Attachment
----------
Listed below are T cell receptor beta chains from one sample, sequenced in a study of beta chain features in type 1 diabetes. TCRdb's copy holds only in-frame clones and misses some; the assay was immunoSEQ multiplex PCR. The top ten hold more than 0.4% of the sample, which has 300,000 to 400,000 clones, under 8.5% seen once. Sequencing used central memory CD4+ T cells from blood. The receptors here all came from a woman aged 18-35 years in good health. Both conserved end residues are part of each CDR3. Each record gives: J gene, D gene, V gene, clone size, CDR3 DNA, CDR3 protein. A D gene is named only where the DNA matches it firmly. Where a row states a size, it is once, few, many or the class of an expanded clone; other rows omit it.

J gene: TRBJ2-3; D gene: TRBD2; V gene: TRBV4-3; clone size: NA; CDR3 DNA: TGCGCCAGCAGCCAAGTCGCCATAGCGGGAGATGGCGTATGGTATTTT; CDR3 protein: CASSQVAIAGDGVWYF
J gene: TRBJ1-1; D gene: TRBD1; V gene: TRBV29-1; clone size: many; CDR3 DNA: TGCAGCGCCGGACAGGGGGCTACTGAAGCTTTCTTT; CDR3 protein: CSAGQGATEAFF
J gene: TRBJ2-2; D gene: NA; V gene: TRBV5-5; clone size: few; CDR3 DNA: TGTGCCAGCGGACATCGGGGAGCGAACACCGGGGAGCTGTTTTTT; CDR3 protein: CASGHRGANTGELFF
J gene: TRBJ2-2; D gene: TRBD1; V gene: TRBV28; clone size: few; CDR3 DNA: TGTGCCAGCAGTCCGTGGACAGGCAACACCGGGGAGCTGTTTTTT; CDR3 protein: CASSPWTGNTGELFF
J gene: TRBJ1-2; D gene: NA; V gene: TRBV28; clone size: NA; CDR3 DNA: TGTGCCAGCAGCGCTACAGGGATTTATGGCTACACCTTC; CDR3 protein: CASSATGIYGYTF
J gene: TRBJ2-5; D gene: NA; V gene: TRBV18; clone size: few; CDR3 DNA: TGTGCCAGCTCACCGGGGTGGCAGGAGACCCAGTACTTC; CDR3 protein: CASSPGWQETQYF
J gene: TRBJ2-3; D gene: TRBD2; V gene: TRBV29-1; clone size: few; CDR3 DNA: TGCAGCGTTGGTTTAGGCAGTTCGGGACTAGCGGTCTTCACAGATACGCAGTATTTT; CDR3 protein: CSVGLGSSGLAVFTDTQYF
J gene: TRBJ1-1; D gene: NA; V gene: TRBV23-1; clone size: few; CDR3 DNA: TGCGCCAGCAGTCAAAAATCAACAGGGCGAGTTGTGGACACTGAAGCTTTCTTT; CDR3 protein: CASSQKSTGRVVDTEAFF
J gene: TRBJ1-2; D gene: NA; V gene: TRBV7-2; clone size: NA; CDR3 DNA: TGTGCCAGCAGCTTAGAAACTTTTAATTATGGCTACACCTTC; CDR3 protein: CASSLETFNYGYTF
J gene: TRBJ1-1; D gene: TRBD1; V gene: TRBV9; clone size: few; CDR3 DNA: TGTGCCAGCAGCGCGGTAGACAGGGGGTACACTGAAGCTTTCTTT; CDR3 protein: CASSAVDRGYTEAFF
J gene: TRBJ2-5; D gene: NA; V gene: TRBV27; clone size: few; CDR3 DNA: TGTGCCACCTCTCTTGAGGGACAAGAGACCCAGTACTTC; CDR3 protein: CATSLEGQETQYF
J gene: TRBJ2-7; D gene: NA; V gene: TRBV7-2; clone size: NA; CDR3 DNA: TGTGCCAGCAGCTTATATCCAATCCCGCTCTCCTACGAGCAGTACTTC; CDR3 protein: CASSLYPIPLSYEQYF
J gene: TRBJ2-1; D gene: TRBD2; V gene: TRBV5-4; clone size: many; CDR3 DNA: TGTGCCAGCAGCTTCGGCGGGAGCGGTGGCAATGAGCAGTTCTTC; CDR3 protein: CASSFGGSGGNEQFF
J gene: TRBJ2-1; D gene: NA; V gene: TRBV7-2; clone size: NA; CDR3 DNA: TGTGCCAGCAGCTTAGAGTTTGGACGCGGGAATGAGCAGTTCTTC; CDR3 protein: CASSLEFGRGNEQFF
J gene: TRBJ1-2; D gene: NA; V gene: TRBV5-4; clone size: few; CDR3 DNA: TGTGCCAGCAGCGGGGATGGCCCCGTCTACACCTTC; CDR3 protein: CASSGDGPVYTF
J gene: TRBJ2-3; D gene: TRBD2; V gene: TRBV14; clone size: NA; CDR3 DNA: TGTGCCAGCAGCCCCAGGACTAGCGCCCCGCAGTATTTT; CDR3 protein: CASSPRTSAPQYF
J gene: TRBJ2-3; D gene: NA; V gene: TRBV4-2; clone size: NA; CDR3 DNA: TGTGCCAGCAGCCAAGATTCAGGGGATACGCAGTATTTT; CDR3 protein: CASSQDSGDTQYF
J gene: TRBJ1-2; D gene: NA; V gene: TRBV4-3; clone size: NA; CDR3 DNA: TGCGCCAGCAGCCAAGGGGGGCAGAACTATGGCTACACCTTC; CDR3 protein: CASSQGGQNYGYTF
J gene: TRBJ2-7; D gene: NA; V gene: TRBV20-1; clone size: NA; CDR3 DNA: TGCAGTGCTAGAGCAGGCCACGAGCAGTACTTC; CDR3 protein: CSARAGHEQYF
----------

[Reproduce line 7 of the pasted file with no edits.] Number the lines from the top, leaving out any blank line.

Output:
J gene: TRBJ2-5; D gene: NA; V gene: TRBV18; clone size: few; CDR3 DNA: TGTGCCAGCTCACCGGGGTGGCAGGAGACCCAGTACTTC; CDR3 protein: CASSPGWQETQYF